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National Threatened Species Day Facts

On National Threatened Species Day we pay tribute to the 39 threatened and near threatened species of waterbirds which call Victorian wetlands home, often collateral damage in the state's recreational native bird shoots.

Blue-billed Duck picture Eleanor Dilley

Shooters' "harvest estimates" of the hundreds of thousands of birds shot each year in our state - even in "restricted" seasons - do not include birds including protected species shot and left behind.

Some examples listed here;

  • Box Flat 2013: "The bodies of about 760 game ducks and 155 non-game birds were left on the water at Box Flat Flood Plains near Boort. The shooting happened on opening weekend of duck season." (ABC March 2013)

  • Lake Toolondo 2016: "The Andrews Government is headed for a showdown in the courts over the illegal shooting of dozens of rare and threatened birds during the opening of the duck season." (The Age April 2016)

  • Kerang 2017: "The total number of illegally shot freckled ducks now stands at 112. The latest find takes the total number of birds gunned down in the opening weekend shooting spree to 1,247." (Medianet March 2017).

Sadly the total number of protected species killed is likely much larger because the vast majority of waterways where duck shooting is allowed, are not monitored.

The shooting of non-game / protected species has been occurring for decades.

A report recently obtained by RVOTDS through Freedom of Information regarding duck seasons between 1988 and 1994, shows between 304 and 972 protected species were found illegally shot each year at just a small number of Victorian wetlands which happened to be monitored.

These mainly consisted of Freckled Duck - Australia's rarest waterfowl and Blue-billed duck, both species unique to our country.

Others included Galah, Australian Pelican, Musk Duck, Australian Magpie, corella, ibis, raven and tern species, Barn owl, Yellow-billed Spoonbill, Red-necked Avocet, White-faced Heron, Silver Gull, Black Swan and migratory waders. (Thirty-eight dead ducklings were also collected, not included in any overall numbers.)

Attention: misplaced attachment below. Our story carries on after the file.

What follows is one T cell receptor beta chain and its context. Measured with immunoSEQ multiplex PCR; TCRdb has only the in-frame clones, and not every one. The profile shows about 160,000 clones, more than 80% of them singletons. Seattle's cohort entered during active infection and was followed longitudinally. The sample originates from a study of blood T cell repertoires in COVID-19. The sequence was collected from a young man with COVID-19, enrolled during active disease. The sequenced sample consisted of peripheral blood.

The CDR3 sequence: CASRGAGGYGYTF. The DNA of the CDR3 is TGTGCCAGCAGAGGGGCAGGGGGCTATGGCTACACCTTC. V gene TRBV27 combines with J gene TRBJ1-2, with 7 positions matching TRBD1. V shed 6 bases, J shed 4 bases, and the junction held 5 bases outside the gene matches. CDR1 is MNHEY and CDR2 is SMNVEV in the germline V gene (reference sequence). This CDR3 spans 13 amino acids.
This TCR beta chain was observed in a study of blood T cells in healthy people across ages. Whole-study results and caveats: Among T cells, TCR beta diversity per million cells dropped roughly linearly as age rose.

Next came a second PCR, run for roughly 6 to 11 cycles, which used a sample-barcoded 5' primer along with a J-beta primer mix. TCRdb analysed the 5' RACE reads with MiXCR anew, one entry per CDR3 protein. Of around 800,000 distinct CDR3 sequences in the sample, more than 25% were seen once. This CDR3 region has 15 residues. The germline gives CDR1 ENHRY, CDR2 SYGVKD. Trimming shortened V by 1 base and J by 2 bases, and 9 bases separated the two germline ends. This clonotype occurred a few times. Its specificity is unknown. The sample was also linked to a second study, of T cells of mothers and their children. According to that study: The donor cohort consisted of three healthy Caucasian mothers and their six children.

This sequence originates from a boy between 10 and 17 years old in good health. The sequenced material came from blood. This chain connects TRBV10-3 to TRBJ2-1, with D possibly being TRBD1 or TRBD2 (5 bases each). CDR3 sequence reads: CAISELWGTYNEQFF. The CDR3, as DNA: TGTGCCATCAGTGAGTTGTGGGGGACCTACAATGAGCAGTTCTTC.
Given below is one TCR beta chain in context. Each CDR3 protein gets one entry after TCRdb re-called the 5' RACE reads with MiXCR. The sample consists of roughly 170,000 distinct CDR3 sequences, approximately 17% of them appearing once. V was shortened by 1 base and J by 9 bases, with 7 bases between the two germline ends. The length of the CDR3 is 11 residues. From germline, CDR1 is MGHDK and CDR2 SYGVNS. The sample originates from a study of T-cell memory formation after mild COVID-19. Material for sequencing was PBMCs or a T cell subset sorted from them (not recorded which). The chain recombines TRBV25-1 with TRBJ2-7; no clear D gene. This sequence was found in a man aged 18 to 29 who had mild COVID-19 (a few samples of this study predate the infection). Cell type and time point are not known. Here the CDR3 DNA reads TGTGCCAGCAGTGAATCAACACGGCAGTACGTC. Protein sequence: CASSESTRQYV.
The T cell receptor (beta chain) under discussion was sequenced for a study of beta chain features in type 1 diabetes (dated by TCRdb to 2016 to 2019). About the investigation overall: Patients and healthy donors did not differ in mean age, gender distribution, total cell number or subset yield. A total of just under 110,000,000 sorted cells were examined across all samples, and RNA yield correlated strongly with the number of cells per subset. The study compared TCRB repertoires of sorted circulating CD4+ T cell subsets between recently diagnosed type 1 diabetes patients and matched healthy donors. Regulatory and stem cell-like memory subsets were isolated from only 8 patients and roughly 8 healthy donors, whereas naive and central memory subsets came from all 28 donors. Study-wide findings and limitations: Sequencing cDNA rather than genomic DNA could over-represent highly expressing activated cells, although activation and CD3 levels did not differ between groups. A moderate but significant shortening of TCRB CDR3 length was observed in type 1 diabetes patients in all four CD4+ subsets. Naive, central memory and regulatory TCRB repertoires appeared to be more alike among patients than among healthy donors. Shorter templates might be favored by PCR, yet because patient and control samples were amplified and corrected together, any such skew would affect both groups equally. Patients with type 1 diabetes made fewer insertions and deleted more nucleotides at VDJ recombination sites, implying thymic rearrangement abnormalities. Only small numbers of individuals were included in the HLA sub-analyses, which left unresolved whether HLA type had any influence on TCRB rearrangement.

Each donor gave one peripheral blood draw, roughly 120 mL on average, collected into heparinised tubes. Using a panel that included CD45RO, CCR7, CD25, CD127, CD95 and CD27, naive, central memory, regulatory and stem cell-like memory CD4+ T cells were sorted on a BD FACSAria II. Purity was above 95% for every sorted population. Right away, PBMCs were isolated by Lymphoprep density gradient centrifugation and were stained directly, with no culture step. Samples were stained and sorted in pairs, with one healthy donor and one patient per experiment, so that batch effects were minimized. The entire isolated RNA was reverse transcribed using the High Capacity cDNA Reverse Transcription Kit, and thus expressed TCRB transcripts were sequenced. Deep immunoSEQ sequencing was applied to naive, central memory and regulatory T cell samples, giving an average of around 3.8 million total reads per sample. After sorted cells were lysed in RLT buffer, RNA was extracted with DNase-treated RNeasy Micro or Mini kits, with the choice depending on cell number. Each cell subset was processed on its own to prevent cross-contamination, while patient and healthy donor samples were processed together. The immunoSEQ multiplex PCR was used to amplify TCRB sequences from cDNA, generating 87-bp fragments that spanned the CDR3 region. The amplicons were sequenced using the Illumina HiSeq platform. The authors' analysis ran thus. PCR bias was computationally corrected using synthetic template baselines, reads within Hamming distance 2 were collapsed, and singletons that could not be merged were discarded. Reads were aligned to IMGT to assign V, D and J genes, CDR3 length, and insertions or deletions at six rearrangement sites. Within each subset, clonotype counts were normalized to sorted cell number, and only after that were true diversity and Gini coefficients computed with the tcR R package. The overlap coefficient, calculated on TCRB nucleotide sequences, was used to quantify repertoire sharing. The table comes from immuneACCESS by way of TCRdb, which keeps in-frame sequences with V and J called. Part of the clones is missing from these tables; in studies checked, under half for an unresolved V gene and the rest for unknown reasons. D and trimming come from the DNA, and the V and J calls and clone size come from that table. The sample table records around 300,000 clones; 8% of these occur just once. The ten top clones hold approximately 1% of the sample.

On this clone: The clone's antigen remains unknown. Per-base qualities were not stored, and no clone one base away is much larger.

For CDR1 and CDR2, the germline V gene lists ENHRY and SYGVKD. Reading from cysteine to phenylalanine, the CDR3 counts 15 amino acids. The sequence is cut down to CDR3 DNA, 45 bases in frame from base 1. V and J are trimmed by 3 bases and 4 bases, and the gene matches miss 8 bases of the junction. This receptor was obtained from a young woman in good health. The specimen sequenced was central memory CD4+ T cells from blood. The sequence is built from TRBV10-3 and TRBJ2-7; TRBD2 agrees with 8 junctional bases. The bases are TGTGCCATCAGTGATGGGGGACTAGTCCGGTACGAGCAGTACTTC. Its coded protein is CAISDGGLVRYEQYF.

In 1994, in addition to dead protected birds confirmed as shot, 36 dead juvenile Yellow-billed Spoonbills, Great Cormorants and Darters were recovered just from Lake Lyndger and Lake Buloke after opening weekend, proven to have died from causes related to stress and drowning.

Our crashing numbers of migratory birds - for which Australia is under numerous International obligations to protect - are particularly vulnerable to shooting disturbance.

It’s not hard to see why the latest Victorian “State of The Environment” report showed the status of threatened species which are wetland dependent was unknown and the data poor.

According to Game Management Authority (GMA), the numbers of protected species illegally shot each season are not quantified.

This horrific fact is confirmed by Arthur Rylah Institute (ARI) which says in regards to the risks or impacts of direct hunting mortality on non-target species "that is a separate question that can only be properly addressed by gathering robust data on the rates of non-target species being killed or injured by hunters. Such data does not exist and would be extremely difficult to gather".

What we do know is that in it's 2017 “Hunter’s Bag Survey Report”, ARI states that less than ten wetlands (out of thousands which allow duck shooting) were checked by authorities for wounded / un-retrieved birds. Just at these few, 18 birds were found including nine dead swans and two dead pelicans.

According to it's 2018 report, only one wetland was checked by authorities for wounded / un-retrieved birds.

In 2019 no searches by authorities for wounded / un-retrieved birds were reported on data sheets and it is believed none occurred in 2020 either, despite millions in additional taxpayer funds.

Blind assumptions and wishful thinking do not equal sustainability.

Despite our numerous requests, the regulator has been unable to advise the whereabouts of a fraction of the thousands of public waterways where duck shooting is allowed, or even to estimate the number of them. How can they hope to monitor them for protected species?

In the Flora and Fauna Guarantee #32, Department of Sustainability and Environment reported "many of the 15,000 wetlands in Victoria are open to duck hunting". (We have sent this to GMA to assist them).

In light of all the above, it is obviously not possible for the regulator, nor any other body, to say that duck shooting is sustainable or not having an adverse affect on precious wildlife populations including threatened species.

If Victoria won't follow the lead of other states in banning recreational bird shooting for animal welfare, social or economic reasons, it should ban it for the risks to our growing numbers of threatened species before there are none left for future generations.

There's a better way for our waterways.

Australian Shelduck and Freckled duck, picture Eleanor Dilley


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